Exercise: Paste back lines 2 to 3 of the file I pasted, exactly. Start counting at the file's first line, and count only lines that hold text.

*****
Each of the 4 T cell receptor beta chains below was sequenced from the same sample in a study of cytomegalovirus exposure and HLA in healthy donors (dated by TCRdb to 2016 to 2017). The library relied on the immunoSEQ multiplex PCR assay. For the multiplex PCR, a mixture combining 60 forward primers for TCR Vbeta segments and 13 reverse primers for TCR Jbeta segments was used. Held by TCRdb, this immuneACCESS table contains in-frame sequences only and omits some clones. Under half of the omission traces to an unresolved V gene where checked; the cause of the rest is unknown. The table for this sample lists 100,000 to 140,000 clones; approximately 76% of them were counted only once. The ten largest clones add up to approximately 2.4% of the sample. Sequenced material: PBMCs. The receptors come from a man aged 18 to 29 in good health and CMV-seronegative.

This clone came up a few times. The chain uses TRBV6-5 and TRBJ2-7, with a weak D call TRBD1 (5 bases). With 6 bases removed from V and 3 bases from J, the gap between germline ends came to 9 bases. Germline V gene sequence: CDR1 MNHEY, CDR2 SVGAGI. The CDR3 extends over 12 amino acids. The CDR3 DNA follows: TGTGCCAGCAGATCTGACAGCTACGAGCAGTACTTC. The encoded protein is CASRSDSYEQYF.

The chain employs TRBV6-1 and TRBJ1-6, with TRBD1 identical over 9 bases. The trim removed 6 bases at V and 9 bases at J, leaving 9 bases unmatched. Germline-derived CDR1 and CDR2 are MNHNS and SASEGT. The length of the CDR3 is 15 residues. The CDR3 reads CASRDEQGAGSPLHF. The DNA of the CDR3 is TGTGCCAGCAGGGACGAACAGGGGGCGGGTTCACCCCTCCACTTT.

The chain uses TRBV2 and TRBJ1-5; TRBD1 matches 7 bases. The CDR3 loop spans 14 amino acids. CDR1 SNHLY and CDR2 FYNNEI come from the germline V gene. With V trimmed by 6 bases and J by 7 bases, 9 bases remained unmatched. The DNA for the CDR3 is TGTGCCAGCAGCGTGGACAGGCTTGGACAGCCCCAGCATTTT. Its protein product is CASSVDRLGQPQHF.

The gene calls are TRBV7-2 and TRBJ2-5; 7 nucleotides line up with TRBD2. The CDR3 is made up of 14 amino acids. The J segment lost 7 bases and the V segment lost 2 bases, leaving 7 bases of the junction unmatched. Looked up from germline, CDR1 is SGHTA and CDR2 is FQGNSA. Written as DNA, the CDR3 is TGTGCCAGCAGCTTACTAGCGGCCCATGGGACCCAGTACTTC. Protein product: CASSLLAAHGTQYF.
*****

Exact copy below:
This clone came up a few times. The chain uses TRBV6-5 and TRBJ2-7, with a weak D call TRBD1 (5 bases). With 6 bases removed from V and 3 bases from J, the gap between germline ends came to 9 bases. Germline V gene sequence: CDR1 MNHEY, CDR2 SVGAGI. The CDR3 extends over 12 amino acids. The CDR3 DNA follows: TGTGCCAGCAGATCTGACAGCTACGAGCAGTACTTC. The encoded protein is CASRSDSYEQYF.

The chain employs TRBV6-1 and TRBJ1-6, with TRBD1 identical over 9 bases. The trim removed 6 bases at V and 9 bases at J, leaving 9 bases unmatched. Germline-derived CDR1 and CDR2 are MNHNS and SASEGT. The length of the CDR3 is 15 residues. The CDR3 reads CASRDEQGAGSPLHF. The DNA of the CDR3 is TGTGCCAGCAGGGACGAACAGGGGGCGGGTTCACCCCTCCACTTT.